Plas Johnson & Friends
Orange County Performing Arts Center
Costa Mesa, California
November 25, 2005
Plas Johnson and his all-star band of Los Angeles jazz veterans brought a session of standards with them for their Orange County performance: standards that rang true with the historic perspective of their collective years of payin' dues on the road and off, in order to further their artistic goals. These are the songs that we can always rely on. They represent the tried and true formula, and it works just fine. The leader's mellow tenor saxophone purrs with a delightful tone that lends itself to these familiar tunes.
Nearly 60 years in the jazz performance arena have given Johnson a feel for what his audience wants. This night, in the quaint intimacy of Orange County's best jazz spot, he brought his audience a mixture of jazz and blues that traced his career from New Orleans to Los Angeles with plenty of stopovers along the way.
In 1951, Johnson left The Crescent City to go on the road with Charles Brown. After a stint in the Army and formal training at the Westlake School of Music in Los Angeles, he settled in L.A. for a career that afforded him many opportunities in the studio. His is the tenor saxophone solo that brought us Henry Mancini's original "Pink Panther theme. It's Johnson's piccolo that stands in for the bird call on Bobby Darin's hit "Rockin' Robin. With trumpeter Harry "Sweets Edison, his tenor provided the signature music for The Odd Couple TV series. There's more, but what he does best is to carry the banner for jazz and blues, and to remind us that it's got to have soul.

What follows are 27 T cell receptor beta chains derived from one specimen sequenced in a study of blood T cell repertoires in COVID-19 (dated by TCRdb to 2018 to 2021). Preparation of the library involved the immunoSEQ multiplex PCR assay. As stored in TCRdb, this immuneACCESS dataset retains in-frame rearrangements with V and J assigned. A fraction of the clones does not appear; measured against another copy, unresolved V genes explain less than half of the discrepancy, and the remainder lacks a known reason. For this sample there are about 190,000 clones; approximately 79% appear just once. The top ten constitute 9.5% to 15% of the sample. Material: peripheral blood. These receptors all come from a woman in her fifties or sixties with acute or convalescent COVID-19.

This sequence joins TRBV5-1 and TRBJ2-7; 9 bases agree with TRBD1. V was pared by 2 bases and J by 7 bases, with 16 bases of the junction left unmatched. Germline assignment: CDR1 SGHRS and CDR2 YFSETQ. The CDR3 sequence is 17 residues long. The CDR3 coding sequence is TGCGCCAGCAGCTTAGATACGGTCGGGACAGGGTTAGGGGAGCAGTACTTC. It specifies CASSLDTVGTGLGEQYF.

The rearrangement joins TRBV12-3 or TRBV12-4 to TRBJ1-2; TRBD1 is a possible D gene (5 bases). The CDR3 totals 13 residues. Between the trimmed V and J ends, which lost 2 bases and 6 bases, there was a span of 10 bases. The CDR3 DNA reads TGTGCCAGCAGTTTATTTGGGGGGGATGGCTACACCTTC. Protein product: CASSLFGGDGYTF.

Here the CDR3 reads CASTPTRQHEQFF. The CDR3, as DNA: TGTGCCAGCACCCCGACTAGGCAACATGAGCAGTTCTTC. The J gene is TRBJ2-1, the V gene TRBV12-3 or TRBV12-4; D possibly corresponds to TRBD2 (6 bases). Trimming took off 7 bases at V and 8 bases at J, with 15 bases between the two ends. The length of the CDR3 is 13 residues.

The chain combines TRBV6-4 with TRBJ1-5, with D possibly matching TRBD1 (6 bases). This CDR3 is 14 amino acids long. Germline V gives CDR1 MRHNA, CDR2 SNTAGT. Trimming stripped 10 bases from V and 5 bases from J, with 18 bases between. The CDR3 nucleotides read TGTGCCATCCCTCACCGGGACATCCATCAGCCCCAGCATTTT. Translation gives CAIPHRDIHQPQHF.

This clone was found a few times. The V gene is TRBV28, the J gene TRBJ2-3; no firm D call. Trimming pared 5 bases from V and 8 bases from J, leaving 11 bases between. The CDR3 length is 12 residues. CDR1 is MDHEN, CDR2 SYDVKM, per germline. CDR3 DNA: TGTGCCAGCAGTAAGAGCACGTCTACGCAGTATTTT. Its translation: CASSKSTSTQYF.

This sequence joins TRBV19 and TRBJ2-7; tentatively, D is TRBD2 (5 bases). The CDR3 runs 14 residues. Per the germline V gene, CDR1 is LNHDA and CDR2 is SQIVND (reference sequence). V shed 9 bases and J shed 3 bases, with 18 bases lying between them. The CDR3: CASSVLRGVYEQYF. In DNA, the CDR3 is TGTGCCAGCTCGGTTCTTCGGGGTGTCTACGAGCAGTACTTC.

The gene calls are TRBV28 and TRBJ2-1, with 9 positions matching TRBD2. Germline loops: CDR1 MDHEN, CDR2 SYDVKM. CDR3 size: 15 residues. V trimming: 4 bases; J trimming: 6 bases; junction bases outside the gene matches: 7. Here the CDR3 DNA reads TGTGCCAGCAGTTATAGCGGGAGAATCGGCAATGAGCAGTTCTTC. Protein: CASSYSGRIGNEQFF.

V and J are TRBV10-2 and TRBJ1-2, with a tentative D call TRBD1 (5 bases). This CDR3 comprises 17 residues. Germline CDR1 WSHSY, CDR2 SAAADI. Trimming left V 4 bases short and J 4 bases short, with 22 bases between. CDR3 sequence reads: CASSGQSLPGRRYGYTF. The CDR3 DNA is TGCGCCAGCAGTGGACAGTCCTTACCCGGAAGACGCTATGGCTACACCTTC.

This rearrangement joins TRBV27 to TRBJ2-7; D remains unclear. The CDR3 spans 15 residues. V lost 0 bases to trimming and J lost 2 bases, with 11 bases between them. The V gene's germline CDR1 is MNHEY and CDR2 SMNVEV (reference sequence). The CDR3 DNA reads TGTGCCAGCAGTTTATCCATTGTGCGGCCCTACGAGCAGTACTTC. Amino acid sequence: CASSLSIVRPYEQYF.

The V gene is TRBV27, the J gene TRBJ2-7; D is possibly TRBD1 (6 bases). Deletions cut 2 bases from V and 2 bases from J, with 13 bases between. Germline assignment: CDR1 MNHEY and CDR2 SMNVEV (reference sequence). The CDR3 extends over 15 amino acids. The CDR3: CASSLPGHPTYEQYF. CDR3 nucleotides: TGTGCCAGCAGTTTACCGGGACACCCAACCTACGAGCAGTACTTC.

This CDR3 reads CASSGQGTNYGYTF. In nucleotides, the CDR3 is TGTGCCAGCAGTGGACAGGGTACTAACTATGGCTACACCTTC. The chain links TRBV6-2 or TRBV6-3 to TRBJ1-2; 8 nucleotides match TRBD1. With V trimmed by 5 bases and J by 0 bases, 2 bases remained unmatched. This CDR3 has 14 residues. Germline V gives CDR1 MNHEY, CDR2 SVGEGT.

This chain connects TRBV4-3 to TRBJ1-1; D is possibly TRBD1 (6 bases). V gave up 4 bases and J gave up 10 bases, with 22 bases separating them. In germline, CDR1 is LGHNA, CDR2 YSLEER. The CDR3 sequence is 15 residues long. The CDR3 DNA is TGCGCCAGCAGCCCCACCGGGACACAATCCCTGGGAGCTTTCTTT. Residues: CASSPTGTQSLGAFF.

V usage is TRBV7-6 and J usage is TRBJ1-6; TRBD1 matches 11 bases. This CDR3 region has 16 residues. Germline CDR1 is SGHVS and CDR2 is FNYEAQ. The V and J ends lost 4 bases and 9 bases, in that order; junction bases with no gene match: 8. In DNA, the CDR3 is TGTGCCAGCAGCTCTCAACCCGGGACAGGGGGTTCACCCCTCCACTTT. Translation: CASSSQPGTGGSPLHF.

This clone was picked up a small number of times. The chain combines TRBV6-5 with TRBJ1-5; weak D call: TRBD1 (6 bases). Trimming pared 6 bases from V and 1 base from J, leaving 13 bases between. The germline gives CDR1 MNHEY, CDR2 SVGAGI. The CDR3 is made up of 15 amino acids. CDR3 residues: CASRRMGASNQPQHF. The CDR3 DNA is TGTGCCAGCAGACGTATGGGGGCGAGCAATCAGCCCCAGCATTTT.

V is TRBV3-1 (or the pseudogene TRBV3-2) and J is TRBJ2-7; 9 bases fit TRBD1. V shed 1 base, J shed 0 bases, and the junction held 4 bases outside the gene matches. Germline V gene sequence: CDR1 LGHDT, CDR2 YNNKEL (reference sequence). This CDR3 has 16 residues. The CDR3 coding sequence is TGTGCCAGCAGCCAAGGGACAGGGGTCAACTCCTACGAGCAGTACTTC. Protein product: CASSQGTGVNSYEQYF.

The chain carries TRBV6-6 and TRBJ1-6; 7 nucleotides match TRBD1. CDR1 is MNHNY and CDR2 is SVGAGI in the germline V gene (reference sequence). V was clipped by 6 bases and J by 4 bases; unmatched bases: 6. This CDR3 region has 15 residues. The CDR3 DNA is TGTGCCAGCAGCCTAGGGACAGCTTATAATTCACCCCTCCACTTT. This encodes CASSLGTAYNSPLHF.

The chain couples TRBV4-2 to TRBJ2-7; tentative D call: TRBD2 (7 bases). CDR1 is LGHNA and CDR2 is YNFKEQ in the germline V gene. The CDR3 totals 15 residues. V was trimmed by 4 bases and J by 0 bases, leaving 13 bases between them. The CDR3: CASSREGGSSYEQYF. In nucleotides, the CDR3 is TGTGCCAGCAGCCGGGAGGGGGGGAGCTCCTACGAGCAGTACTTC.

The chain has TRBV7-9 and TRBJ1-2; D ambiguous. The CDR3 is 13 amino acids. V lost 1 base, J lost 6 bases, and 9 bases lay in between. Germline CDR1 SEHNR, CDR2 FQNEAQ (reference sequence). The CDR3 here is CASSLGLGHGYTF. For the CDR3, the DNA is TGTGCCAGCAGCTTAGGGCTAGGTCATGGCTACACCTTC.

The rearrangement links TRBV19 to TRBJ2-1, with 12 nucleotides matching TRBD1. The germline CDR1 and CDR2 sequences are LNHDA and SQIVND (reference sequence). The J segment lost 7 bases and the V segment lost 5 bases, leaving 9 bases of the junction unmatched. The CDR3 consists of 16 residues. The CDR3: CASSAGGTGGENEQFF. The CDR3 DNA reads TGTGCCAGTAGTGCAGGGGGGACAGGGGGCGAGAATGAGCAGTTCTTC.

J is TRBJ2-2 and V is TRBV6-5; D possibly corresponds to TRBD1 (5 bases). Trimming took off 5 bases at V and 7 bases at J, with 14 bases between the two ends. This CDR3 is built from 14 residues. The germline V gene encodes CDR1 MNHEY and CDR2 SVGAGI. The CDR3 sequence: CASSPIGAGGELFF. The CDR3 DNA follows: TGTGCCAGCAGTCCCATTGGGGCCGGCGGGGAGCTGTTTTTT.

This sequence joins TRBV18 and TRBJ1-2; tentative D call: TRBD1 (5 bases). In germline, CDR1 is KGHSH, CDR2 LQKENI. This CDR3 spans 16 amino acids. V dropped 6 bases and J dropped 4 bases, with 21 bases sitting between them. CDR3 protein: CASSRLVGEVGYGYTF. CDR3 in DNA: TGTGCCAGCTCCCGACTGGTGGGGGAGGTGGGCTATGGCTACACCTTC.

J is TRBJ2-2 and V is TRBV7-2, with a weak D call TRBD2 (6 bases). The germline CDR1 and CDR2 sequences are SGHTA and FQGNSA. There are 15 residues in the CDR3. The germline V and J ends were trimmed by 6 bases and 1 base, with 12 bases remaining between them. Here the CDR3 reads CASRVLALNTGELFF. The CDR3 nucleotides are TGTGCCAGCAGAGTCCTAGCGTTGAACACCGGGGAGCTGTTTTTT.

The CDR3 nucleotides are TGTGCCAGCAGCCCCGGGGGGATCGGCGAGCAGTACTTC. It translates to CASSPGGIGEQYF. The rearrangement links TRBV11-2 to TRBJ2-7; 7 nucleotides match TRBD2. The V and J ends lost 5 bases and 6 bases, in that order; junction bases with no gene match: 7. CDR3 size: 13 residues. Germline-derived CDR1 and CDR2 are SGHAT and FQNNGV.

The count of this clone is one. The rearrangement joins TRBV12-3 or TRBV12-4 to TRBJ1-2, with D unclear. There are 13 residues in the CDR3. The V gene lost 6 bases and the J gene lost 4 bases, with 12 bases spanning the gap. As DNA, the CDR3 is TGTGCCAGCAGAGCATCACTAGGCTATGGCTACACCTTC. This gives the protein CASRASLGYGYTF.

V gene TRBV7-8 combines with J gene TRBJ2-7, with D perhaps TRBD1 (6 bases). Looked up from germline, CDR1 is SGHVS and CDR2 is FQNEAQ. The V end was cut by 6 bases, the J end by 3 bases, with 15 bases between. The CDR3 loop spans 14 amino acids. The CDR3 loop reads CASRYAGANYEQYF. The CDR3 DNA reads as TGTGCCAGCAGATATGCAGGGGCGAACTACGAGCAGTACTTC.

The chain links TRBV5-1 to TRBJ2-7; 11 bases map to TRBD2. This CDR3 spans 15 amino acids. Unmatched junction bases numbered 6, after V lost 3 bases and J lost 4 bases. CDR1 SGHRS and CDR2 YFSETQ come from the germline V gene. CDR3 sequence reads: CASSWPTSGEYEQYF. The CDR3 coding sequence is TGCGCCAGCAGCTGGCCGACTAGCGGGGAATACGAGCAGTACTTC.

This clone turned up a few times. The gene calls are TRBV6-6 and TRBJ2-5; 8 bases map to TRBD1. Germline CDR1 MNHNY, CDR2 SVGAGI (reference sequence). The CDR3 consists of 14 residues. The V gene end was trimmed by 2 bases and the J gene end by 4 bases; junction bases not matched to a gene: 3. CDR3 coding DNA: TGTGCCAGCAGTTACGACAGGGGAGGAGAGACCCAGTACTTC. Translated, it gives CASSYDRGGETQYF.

The soulful funk of a James Brown tune, the swinging groove of a Count Basie song, and the mellow reflections of a Duke Ellington piece brought out the best from Johnson's arrangements. The program included standards such as "My Romance, "Time After Time, "I'm Just a Lucky So and So, "Jumpin' at the Woodside, and Phil Upchurch's own "You Can't Sit Down. With Johnson in this cohesive affair were: guitarist Upchurch, baritone saxophonist John Stephens, pianist/organist Art Hillery, bassist Richard Reid and drummer Garrick King.
Vocalist Spanky Wilson joined the band for eight more selections that allowed her to interact with the band as they interpreted jazz and blues with passion. In an aside, she related to the audience her own friendship with Esther Phillips, and it was evident from the start that she shared much of the heightened emotional persuasion that Little Esther carried with her everywhere she went. They closed with "Goin' Down Slow, a Bobby Blue Bland song that allowed Wilson and the band to turn it loose.
Plas Johnson & Friends brought a marvelous concert performance to Southern California's Founders Hall. As long as veteran jazz and blues artists such as this continue to bring good music into our neighborhoods, we'll always feel the beat driving us as we work, play, or just relax.